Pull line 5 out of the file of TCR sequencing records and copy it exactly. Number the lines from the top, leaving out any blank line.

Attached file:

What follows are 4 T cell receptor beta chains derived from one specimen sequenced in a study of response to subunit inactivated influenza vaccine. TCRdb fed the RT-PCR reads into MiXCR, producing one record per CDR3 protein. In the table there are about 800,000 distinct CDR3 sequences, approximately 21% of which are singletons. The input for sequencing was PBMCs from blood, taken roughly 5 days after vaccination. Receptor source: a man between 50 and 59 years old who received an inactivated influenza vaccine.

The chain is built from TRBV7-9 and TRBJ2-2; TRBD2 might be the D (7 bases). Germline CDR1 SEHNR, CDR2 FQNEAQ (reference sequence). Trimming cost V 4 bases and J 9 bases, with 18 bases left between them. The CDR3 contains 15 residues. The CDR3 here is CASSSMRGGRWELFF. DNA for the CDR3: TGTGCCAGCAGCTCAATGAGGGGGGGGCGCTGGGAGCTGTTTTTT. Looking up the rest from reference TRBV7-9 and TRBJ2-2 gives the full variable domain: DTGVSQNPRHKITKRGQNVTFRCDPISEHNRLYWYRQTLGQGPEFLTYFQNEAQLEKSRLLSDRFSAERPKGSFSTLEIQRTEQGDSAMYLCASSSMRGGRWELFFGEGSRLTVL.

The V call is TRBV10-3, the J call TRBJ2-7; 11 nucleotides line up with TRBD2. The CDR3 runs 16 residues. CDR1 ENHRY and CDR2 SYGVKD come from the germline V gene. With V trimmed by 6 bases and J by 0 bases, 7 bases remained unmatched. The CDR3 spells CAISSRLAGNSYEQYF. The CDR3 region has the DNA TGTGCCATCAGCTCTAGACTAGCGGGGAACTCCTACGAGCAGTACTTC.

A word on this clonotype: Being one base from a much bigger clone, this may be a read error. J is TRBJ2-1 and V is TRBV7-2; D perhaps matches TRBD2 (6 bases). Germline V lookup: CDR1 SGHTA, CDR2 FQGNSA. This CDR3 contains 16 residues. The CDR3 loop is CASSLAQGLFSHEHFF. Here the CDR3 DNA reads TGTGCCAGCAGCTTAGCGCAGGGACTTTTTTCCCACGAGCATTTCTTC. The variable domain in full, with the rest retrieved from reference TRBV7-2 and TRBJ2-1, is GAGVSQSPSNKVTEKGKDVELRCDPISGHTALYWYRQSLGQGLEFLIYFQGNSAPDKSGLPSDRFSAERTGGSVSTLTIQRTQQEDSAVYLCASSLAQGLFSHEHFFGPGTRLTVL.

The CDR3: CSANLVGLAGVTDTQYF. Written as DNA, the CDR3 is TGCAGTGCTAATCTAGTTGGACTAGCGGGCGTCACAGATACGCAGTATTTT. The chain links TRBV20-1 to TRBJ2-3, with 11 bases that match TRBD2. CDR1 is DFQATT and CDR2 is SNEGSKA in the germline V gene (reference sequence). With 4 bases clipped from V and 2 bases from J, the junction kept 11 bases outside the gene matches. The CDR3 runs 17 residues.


The CDR3: CSANLVGLAGVTDTQYF. Written as DNA, the CDR3 is TGCAGTGCTAATCTAGTTGGACTAGCGGGCGTCACAGATACGCAGTATTTT. The chain links TRBV20-1 to TRBJ2-3, with 11 bases that match TRBD2. CDR1 is DFQATT and CDR2 is SNEGSKA in the germline V gene (reference sequence). With 4 bases clipped from V and 2 bases from J, the junction kept 11 bases outside the gene matches. The CDR3 runs 17 residues.